"I'm sorry it has to end this way," said the king. "You were a brave man. I'd like to drain many beakers of wine with you on the other side of death." He signed to the guards. "Take him away."

Upon hearing this, Shorzon takes an interest in Corun, for reasons that soon become clear. Together with his daughter, Chryseis, the story's titular witch, he visits the pirate in his solitary cell. The sorcerer then offers him "life, freedom—and the liberation of Conahur!" Naturally, Corun doubts the wizard's sincerity, but Chryseis, a remarkable beauty, reassures him, "You can help us with a project so immeasurably greater than your petty quarrels that anything you can ask in return will be as nothing. And you are the one man who can do so." 

"What do you want?"

"Your help in a desperate venture," said Chryseis. "I tell you frankly that we may well all die in it. But at least you will die as a free man—and if we succeed, all the world may be ours."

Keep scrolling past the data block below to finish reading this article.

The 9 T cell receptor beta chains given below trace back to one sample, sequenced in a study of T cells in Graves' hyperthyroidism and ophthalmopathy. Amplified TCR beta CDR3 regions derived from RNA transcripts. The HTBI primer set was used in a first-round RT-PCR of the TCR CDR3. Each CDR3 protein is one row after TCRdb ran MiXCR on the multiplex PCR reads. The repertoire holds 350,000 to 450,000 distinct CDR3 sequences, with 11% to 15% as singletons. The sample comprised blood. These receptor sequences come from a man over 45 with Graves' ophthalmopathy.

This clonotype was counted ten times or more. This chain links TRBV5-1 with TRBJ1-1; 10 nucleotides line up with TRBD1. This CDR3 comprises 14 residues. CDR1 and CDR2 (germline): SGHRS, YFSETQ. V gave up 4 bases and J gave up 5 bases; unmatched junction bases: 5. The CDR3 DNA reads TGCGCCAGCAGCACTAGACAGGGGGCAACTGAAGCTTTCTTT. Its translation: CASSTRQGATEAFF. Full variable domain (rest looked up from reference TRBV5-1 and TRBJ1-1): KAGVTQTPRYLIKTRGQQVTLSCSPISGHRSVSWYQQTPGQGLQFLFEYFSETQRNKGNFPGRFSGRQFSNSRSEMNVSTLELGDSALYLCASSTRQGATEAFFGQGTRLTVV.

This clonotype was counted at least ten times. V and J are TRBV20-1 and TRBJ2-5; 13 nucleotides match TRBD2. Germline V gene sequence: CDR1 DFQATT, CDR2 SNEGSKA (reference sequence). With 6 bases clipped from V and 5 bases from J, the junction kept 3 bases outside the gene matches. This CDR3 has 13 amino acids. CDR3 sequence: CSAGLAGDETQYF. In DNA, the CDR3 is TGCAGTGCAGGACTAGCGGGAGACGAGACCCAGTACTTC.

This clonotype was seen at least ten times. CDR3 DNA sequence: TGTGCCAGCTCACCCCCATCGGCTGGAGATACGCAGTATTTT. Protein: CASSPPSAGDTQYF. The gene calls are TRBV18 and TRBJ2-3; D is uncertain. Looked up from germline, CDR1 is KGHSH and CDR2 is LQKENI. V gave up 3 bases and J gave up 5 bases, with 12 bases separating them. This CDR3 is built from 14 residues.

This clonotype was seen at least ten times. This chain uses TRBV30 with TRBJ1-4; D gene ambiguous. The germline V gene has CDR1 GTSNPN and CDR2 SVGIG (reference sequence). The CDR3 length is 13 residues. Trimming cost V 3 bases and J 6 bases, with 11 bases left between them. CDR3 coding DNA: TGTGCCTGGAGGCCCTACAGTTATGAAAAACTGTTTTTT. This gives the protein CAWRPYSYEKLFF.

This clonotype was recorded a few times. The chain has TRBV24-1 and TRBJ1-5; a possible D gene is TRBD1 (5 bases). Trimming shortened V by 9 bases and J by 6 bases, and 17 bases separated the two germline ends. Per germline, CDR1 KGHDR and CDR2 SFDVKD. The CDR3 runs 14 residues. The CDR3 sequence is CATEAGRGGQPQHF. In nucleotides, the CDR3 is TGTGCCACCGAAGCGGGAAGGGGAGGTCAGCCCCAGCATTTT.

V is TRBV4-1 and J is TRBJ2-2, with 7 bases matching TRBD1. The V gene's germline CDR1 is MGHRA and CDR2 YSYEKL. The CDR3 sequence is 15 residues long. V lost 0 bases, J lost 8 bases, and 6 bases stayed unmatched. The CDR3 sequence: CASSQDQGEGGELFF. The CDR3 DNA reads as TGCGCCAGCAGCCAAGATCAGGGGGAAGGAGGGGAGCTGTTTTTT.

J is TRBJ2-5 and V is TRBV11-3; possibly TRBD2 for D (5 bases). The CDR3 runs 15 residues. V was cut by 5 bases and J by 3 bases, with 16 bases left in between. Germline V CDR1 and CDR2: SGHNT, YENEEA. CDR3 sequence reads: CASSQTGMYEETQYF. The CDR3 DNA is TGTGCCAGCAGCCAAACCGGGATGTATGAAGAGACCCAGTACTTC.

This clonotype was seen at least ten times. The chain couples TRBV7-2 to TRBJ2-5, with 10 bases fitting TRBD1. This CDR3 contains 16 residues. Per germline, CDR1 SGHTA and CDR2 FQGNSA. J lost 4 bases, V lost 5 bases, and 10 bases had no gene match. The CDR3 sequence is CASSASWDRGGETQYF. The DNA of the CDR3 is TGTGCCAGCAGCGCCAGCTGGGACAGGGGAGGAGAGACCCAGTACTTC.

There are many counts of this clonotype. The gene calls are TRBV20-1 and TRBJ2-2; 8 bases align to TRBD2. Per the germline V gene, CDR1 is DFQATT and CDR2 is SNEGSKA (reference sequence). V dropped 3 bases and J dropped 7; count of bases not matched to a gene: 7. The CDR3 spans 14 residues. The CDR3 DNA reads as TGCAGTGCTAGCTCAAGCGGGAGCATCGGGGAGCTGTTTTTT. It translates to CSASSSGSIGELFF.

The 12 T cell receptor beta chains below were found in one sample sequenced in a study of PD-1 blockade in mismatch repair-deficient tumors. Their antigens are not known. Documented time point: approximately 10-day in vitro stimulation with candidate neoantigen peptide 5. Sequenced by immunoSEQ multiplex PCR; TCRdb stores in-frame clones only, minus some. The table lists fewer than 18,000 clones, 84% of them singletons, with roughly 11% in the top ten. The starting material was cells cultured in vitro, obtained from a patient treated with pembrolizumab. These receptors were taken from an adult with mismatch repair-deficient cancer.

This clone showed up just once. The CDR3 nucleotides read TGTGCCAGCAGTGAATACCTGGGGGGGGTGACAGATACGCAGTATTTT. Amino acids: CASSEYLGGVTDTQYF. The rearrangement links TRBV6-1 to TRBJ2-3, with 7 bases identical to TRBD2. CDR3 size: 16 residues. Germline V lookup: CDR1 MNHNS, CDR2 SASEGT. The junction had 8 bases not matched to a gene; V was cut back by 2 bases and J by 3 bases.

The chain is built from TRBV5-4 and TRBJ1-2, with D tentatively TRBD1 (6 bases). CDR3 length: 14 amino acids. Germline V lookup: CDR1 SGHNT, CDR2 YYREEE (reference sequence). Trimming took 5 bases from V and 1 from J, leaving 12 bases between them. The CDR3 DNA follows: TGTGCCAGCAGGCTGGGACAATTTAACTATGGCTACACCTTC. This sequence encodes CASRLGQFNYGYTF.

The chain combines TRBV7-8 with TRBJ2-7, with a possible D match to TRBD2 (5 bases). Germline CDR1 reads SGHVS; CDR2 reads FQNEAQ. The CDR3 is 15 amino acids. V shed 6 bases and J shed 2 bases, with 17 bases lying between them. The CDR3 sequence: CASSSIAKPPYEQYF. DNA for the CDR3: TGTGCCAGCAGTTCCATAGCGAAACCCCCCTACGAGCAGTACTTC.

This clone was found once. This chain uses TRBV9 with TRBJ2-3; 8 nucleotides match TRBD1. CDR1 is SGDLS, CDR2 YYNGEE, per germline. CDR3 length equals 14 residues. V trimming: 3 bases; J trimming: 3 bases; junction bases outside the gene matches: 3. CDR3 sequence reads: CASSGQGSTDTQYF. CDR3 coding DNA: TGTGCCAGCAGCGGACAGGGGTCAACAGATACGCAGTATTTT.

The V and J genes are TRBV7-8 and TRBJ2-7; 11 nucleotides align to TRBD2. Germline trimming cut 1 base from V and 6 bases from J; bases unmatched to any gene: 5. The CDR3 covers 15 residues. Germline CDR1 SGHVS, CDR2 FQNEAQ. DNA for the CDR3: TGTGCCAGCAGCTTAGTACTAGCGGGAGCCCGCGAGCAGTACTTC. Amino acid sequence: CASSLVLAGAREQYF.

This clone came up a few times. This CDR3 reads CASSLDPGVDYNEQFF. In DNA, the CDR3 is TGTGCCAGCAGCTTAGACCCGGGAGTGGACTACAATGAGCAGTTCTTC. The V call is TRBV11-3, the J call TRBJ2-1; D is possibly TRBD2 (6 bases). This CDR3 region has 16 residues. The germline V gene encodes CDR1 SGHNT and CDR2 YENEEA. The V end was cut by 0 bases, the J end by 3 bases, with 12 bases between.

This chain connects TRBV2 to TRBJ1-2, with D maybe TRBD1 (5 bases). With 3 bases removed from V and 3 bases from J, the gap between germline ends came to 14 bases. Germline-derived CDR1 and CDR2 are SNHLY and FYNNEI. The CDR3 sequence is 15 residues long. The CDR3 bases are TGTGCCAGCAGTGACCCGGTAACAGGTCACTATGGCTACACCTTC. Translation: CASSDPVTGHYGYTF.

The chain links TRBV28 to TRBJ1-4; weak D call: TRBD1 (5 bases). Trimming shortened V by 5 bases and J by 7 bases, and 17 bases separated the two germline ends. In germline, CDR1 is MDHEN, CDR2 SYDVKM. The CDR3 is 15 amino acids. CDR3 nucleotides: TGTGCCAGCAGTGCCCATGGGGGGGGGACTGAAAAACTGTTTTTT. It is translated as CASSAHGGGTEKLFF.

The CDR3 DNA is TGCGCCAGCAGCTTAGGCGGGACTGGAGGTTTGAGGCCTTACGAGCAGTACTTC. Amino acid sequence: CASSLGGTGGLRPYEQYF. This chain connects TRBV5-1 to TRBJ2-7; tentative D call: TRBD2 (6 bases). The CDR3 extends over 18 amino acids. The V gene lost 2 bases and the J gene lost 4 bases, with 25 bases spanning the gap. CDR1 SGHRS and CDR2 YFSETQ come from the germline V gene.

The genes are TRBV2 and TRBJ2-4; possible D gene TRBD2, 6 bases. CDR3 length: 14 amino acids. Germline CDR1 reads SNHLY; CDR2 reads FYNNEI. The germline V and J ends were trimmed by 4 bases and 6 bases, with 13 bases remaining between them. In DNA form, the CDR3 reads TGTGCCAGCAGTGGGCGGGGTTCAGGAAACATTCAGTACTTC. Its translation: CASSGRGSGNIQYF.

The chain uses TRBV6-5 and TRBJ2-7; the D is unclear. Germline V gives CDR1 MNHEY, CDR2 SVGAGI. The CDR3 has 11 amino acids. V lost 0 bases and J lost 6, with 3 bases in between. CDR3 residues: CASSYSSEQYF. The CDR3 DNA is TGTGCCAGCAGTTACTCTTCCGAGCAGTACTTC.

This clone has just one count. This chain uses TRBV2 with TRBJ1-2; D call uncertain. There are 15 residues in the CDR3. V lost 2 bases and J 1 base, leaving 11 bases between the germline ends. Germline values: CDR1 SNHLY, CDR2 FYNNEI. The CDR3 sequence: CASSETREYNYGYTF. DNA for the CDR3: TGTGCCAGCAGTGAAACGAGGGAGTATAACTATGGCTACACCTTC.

"What is it?" he asked hoarsely.

"I cannot tell you everything now," said Shorzon. "But the story has long been current that you once sailed to the lairs of the Xanthi, the Sea Demons, and returned alive. Is it true?"

"Aye." Corun stiffened, with sudden alarm trembling in his nerves. "Aye, by great good luck I came back. But they are not a race for humans to traffic with."

"I think the powers I can summon will match theirs," said Shorzon. "We want you to guide us to their dwellings and teach us the language on the way, as well as whatever else you know about them. When we return, you may go where you choose. And if we get their help, we will be able to set Conahur free soon afterward."

Corun shook his head. "It's nothing good that you plan," he said slowly. "No one would approach the Xanthi for any good purpose."

"You did, didn't you?" chuckled the wizard dryly. "If you want the truth, we are after their help in seizing the government of Achaera, as well as certain knowledge they have."

"If you succeeded," argued Corun stubbornly, "why should you then let Conahur go?"